India is the second country of the world, after Brazil, where the currency futures are more liquid than the currency forwards. Today when I glanced at the order book of the near month rupee-dollar futures, I was struck by the big numbers that are visible:

The tick size of this market is 0.25 paisa, so the top five prices cover 1.25 paisa on each side. So there's nothing interesting about the prices: I focus on the quantities. I'm used to generally seeing quantities at each prices running all the way to 1000 to 2000 contracts which is $1m to $2m. Today I was surprised to see two quantities with much bigger values: $6m and $11.3m. This is huge. [NSE currency futures page] I was also impressed at the fact that $32.6m and $42.4m of orders are sitting on this order book. These are big numbers.

For a comparison, I popped over to look at the near month Nifty futures, which is the biggest financial product in India. This order book shows:

In your mind you have to divide the quantities by 10 to make them comparable. Hence, the spreads and the quantities in the top five are not as impressive as those of the currency. But the total orders present on the book here are staggeringly large when compared with the currency.

Theory tells us that liquidity should vary with asymmetric information and volatility. Both Nifty and the currency are macroeconomic underlyings with relatively little asymmetric information. But Nifty is more volatile. So if both markets worked well, we would expect Nifty to be less liquid. Some key differences are obviously visible: foreigners trade on the Nifty futures but are banned from the currency futures, and Nifty options are available while currency options are not yet available (though without foreigners). When these differences go away, the picture will change further.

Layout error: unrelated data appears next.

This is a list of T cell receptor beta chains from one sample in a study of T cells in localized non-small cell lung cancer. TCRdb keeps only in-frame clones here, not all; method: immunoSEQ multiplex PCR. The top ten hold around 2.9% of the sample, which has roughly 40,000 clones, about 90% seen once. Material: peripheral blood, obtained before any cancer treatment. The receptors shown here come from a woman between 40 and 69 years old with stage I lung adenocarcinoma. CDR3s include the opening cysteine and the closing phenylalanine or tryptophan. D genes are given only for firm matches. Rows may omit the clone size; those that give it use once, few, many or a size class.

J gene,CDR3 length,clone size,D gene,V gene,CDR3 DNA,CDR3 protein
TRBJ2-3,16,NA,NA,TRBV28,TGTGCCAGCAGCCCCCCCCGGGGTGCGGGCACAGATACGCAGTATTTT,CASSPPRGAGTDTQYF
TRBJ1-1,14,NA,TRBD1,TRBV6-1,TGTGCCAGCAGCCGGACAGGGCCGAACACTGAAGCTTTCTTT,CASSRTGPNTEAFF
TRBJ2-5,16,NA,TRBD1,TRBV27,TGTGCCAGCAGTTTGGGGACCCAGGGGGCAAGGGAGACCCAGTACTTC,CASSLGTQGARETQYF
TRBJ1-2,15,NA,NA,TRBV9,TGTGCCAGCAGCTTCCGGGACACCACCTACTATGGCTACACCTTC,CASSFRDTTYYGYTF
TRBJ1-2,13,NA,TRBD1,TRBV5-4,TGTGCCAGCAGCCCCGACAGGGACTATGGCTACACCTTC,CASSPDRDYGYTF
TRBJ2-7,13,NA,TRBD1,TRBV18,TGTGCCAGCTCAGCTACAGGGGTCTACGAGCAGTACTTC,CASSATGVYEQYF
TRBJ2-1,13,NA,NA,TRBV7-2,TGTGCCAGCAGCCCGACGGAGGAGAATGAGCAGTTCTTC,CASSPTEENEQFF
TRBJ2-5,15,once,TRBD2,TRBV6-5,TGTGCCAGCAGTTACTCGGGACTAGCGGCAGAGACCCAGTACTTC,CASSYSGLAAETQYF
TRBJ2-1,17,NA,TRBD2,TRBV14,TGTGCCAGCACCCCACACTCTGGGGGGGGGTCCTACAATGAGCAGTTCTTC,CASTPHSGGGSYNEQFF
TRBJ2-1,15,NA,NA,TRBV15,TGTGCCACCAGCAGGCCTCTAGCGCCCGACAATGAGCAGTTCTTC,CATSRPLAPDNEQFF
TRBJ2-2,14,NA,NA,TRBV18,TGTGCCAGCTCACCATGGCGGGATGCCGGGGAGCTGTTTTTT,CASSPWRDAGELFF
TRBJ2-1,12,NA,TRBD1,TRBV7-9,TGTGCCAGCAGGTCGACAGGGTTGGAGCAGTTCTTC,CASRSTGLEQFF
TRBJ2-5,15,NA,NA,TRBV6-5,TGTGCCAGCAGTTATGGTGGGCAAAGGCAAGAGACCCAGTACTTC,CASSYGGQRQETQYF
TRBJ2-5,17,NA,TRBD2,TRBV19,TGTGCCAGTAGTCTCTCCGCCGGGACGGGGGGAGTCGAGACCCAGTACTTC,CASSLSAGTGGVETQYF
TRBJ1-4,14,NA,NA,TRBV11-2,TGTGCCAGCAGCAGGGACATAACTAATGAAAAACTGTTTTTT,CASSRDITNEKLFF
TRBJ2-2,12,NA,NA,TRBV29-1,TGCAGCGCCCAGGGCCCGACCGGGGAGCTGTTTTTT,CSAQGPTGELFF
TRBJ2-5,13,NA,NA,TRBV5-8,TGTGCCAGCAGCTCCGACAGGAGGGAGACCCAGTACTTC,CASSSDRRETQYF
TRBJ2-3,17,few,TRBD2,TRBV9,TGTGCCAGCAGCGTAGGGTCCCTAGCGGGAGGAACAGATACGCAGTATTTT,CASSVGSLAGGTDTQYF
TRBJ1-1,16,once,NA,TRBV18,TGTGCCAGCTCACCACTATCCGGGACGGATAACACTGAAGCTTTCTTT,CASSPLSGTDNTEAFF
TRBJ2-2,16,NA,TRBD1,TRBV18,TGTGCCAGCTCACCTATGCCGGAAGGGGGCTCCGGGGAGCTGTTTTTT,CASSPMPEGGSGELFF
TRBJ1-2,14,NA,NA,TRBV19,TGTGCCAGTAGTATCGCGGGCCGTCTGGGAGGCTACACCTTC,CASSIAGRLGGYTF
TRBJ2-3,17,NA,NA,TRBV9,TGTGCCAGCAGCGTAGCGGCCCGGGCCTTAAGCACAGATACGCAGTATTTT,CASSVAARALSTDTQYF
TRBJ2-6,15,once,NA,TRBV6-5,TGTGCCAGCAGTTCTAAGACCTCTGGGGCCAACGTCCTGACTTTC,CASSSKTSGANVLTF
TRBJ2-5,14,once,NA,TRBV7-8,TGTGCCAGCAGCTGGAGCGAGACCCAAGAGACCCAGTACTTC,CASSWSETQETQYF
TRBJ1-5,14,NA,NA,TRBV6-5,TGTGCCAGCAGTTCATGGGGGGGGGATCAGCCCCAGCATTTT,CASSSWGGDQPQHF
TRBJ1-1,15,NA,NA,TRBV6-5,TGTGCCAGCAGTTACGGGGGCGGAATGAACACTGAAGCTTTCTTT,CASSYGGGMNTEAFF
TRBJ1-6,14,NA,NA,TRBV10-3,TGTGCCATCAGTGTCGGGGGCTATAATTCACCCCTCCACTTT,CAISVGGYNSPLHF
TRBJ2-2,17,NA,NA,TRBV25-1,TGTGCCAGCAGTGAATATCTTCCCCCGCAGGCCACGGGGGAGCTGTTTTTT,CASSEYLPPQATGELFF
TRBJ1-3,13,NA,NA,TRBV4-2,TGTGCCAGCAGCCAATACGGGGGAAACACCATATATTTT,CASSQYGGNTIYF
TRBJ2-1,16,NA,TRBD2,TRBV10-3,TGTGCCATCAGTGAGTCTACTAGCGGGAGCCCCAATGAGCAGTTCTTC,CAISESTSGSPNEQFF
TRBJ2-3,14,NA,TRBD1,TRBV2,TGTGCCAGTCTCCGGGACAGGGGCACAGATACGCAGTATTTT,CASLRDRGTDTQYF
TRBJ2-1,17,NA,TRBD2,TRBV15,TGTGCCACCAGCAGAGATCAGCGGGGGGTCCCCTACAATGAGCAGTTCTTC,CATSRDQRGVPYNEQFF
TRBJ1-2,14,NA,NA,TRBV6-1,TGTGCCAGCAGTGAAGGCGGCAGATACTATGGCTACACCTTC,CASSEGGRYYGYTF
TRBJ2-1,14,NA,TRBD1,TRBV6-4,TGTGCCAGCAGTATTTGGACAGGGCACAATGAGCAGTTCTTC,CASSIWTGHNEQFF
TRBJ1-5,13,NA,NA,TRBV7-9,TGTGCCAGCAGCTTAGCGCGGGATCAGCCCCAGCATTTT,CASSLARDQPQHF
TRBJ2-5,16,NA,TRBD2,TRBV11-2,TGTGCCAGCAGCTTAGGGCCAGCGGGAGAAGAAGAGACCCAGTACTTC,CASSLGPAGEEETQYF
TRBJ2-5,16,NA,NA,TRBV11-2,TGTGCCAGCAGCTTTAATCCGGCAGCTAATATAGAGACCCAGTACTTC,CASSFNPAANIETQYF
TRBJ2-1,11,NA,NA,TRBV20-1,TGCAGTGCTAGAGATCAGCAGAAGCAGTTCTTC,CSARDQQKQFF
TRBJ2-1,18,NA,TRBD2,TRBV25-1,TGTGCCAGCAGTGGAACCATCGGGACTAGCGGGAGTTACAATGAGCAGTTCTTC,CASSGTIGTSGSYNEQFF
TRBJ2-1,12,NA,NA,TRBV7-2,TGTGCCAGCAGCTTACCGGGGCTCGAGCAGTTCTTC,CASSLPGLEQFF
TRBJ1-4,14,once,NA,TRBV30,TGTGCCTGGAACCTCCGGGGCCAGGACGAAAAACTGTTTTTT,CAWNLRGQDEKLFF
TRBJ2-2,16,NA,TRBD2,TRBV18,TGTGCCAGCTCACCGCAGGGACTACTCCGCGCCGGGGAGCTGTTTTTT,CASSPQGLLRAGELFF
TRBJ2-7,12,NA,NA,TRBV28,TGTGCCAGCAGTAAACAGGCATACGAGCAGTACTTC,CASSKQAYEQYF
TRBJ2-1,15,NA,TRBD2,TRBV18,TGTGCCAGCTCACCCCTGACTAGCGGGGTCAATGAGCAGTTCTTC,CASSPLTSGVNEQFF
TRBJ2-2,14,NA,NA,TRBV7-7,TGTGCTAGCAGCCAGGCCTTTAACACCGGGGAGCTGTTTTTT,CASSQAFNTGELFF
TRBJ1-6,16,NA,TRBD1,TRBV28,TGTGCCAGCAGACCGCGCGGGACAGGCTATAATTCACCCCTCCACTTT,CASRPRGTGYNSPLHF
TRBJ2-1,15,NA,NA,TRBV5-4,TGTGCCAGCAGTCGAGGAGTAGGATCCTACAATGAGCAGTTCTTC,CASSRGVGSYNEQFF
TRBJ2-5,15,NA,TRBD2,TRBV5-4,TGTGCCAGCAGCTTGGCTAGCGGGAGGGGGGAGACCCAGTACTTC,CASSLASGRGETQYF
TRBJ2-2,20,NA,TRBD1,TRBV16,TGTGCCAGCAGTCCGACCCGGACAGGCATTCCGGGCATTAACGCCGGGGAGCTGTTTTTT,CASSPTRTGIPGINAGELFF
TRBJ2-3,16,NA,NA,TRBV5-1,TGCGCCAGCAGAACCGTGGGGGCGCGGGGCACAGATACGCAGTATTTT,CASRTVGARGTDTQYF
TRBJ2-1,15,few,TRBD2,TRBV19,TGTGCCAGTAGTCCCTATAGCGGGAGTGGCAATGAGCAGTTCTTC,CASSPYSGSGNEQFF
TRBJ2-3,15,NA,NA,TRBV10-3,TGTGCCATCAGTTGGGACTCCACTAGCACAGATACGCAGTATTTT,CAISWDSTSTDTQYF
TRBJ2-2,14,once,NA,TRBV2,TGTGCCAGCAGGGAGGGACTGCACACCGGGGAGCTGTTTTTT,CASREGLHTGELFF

A paper idea: When a central bank shifts to a more transparent framework on currency trading, or when a central bank steps away from currency trading altogether, asymmetric information on the currency market goes down so currency impact cost should go down. I wonder if one can find some natural experiment of this fashion. Matters are complicated because the date on which a float commences if often not the date on which the float is announced. This can be dealt with by identifying the date on which the exchange rate regime actually changed, as opposed to what is claimed by the central bank.

Tuesday, April 20, 2010

Measuring inflation better